Balancing Life as a Medically Fragile Family

Balancing Life as a Medically Fragile Family

As a parent of a medically fragile child, life responsibilities can be increased with an added layer of things to think about throughout the day. But how do you stay organized with medically fragile children and non-medically fragile children?

Though this answer is complex and will depend on every family’s special and unique needs, Team Select offers advice to parents who are managing it all and how to improve organization.

  1. Write it down

“If you write something by hand, all that complex sensory information increases the chances the knowledge will be stored for later. In short, writing by hand forces your brain to process information in a more detailed way, which helps you successfully load that information into your memory.” – livesavvy

Writing down feeding times, appointments, practice, helps not only you – but your partner or community of support. Some families find it useful keeping a running calendar and list of to-dos on the fridge and in a communal space.

  1. Create a grab bag

Organizing medical supplies as a parent of a medically fragile child can be time consuming, but by creating a grab bag, each member of the family can assist with grabbing items from the grab bag, or the entire bag, when leaving home.

By letting all members of the family know where the grab bag is, you are promoting an inclusive, family-unit where every member of the family feels educated and supported to helping one another.

  1. Schedule time to spend with each member of the family

In a family balancing different dynamics, it’s important to spend quality time with each member. It is no secret that as a parent of a medically fragile child, you may spend additional time ensuring safety and wellbeing because these children require additional care. This can oftentimes leave non-medically fragile children feeling left out. Creating scheduled time to do their favorite activity, watch a movie, or go to the park can make non-medically fragile children feel included and special.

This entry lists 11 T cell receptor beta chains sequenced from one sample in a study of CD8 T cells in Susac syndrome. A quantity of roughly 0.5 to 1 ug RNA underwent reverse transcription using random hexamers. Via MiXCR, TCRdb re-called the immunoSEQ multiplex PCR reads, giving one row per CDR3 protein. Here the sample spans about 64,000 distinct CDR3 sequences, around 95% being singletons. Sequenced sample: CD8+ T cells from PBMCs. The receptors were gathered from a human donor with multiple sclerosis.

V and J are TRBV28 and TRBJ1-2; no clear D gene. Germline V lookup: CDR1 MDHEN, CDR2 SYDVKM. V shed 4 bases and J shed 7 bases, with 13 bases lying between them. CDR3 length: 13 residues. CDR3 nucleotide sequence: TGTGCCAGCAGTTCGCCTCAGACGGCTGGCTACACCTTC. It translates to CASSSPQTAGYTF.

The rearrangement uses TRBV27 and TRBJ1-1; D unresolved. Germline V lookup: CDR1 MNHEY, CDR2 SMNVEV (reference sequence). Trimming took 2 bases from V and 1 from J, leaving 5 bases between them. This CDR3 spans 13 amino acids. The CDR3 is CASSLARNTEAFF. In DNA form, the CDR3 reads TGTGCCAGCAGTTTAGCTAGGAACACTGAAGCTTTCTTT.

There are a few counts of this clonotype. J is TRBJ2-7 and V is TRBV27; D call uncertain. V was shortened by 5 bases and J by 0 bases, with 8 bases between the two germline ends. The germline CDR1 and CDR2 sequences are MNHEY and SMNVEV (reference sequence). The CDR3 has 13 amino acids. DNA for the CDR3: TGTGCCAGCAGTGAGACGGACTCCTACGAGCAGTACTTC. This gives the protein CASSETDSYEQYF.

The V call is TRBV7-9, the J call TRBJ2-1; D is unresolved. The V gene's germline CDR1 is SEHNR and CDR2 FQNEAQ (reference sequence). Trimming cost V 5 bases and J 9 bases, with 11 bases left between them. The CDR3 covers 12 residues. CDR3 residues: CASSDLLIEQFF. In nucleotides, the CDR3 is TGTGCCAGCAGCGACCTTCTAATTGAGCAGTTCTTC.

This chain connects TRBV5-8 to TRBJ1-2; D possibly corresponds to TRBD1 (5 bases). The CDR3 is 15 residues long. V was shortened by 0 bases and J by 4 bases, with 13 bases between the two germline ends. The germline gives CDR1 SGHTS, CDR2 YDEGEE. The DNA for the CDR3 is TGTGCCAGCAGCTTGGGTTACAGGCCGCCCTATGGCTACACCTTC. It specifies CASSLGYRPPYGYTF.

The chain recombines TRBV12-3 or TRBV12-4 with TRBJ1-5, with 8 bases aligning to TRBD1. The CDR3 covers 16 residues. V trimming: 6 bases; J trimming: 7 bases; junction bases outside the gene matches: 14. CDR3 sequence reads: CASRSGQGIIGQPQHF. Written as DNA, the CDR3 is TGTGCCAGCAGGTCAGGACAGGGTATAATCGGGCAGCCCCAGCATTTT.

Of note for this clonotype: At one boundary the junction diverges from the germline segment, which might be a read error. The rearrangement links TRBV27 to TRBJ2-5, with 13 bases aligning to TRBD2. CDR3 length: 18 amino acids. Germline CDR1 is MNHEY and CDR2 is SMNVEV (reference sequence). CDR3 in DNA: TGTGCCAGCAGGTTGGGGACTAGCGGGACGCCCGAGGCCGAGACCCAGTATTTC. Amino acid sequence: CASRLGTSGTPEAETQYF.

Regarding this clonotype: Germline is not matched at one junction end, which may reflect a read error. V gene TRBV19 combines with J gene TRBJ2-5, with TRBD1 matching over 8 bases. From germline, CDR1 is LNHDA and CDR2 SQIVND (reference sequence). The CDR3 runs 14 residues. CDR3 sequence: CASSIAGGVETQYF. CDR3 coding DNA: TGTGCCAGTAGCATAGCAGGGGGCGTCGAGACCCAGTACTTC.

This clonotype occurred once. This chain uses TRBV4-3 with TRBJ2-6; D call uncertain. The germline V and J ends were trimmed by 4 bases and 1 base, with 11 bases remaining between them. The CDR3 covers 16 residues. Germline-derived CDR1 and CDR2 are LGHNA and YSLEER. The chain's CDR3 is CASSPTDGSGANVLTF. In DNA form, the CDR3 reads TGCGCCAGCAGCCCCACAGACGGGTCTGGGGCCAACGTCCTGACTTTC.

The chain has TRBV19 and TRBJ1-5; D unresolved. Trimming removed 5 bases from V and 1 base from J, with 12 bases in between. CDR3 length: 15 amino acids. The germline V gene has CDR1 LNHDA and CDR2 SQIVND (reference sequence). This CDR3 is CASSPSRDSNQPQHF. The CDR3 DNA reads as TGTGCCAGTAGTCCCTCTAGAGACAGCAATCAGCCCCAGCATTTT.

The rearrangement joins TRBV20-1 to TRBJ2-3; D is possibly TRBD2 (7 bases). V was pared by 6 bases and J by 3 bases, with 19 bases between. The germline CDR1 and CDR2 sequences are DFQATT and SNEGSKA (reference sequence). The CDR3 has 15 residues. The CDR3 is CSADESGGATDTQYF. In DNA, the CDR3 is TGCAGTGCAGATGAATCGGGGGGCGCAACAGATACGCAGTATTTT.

1. Explore Pinterest

Staying organized with multiple children in the home can be overwhelming. Especially, trying to stay organized with medically fragile children.

“Where do I start?”

“How do I label or separate medical and non-medical items but make them accessible for myself and other caregivers?”

Though we do not have a “one size fits all” solution, Pinterest is an amazing platform for families searching for inspiration. From label making ideas and color coating categorization to on the budget shelving – Pinterest is here to stay…and help!

Having a pristine organization station can reduce stress and be more time efficient. Leaving you more time to do extra-curricular activities with the entire family.

Helpful resources to staying organized:

  1. Activities in small bursts

With many tasks to manage, completing tasks or taking a break to fold laundry in small amounts of time can lead to more success and a healthier, more balanced environment. The University of Georgia released a short article on how to break large tasks down into smaller, more manageable pieces.

For example,

If every Monday and Wednesday you must complete laundry and drop off your non-medically fragile children at soccer practice, you can complete laundry in 20-minute time frames throughout the day to make completing the task more obtainable and pleasurable with balancing all other tasks. This allows for more time throughout the day completing other important tasks like dropping off the kids to soccer practice and coming home to only 25% of the laundry left to do.

“Breaking tasks down helps us to see large tasks as more approachable and doable, and reduces our propensity to procrastinate or defer tasks, because we simply don’t know where to begin,” explains Melissa Gratias, Ph.D., a workplace productivity coach and speaker. – What’s Microproductivity? The Small Habit That Will Lead You To Big Wins

As a parent of a medically fragile child, in select states, you have the opportunity to be compensated to be the sole caregiver for your child, through a home health agency. For further information on if the Family CNA Program is available in your state, please view our Family CNA Page.